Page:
Richard Thornton | Aug 9, 2017 | 5
Apparently, all Native American tribes will be allowed to compete for casinos in Georgia
Of course, the legislation, legalizing casinos in Georgia, is still being “studied,” but there is one positive aspect to the story for tribes, who are in the casino business. The proposed legislation will require a developer to invest at least $200 million into a casino in order to receive a permit from the state. However, no longer would any interested Native American tribe be required to get the approval of the Bureau of Indian Affairs.
That means both federal and state recognized tribes could compete for casino permits. Also, they would not have to own the land for five years prior to development as required now by the BIA. The tribe would be evaluated as a potential owner-operator only.
Both the Muscogee Creek Nation and the Poarch Band of Creek Indians in Alabama own and operate their casinos. In fact, the Poarch Creeks are now in the business of developing and operating casinos for other tribes. The big hurdle for smaller tribes or Creek tribal towns getting into competition would be the financial muscle required to secure $200 million in financing.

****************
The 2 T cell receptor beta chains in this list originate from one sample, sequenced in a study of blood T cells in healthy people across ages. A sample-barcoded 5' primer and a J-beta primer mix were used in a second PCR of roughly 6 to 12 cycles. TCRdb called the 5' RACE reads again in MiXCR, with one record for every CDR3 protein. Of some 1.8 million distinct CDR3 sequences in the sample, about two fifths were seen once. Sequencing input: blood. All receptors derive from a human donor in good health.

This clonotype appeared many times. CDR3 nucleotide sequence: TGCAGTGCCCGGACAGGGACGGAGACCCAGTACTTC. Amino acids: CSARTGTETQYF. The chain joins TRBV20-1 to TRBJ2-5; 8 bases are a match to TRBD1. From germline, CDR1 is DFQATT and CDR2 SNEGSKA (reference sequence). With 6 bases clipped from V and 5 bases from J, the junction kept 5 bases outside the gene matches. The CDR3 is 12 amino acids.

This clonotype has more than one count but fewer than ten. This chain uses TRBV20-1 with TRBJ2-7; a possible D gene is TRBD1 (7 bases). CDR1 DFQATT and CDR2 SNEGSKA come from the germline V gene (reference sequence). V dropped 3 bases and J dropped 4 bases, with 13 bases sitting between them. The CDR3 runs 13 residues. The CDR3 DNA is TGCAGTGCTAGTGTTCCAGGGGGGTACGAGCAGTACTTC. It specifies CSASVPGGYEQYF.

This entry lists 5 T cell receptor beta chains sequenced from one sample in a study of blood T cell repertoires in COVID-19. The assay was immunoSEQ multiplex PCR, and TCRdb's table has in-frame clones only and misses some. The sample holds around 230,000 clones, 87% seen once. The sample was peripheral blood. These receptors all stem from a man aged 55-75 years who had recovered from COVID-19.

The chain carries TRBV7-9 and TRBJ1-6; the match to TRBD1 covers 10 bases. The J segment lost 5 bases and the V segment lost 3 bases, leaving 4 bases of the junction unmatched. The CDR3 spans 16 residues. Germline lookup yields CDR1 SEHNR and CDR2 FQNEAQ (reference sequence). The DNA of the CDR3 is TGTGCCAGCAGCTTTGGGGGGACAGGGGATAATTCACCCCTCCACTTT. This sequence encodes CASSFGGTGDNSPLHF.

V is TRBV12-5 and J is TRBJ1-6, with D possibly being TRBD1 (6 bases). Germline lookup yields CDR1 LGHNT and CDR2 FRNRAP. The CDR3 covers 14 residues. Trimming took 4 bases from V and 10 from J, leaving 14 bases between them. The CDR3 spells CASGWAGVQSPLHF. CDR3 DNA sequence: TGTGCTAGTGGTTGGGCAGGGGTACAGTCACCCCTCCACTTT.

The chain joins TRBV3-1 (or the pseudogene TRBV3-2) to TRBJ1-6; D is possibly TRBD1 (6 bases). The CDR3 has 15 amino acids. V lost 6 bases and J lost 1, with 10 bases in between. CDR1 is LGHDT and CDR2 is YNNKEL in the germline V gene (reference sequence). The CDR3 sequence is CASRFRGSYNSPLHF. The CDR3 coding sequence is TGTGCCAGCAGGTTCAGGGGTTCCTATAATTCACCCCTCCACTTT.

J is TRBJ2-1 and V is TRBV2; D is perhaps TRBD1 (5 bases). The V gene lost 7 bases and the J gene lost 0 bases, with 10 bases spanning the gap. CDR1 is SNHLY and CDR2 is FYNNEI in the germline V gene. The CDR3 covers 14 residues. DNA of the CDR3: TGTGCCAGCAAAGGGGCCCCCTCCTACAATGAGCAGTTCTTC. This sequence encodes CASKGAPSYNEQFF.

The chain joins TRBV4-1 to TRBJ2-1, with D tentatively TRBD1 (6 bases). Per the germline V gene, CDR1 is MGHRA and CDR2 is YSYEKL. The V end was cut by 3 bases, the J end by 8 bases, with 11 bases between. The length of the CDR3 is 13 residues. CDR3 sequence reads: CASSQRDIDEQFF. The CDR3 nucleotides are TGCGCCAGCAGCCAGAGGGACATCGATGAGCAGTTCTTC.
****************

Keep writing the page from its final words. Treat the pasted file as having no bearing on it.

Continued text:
PostScript: Personally, I think gambling is stupid, but obviously a lot of other people don’t, and . . . let’s face it . . . casinos have drastically changed the finances of many federally recognized tribes.
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Richard Thornton is a professional architect, city planner, author and museum exhibit designer-builder. He is today considered one of the nation’s leading experts on the Southeastern Indians. However, that was not always the case. While at Georgia Tech Richard was the first winner of the Barrett Fellowship, which enabled him to study Mesoamerican architecture and culture in Mexico under the auspices of the Institutio Nacional de Antropoligia e Historia. Dr. Roman Piňa-Chan, the famous archaeologist and director of the Museo Nacional de Antropologia, was his fellowship coordinator. For decades afterward, he lectured at universities and professional societies around the Southeast on Mesoamerican architecture, while knowing very little about his own Creek heritage. Then he was hired to carry out projects for the Muscogee-Creek Nation in Oklahoma. The rest is history.Richard is the Tribal Historic Preservation Officer for the KVWETV (Coweta) Creek Tribe and a member of the Perdido Bay Creek Tribe. In 2009 he was the architect for Oklahoma’s Trail of Tears Memorial at Council Oak Park in Tulsa. He is the president of the Apalache Foundation, which is sponsoring research into the advanced indigenous societies of the Lower Southeast.
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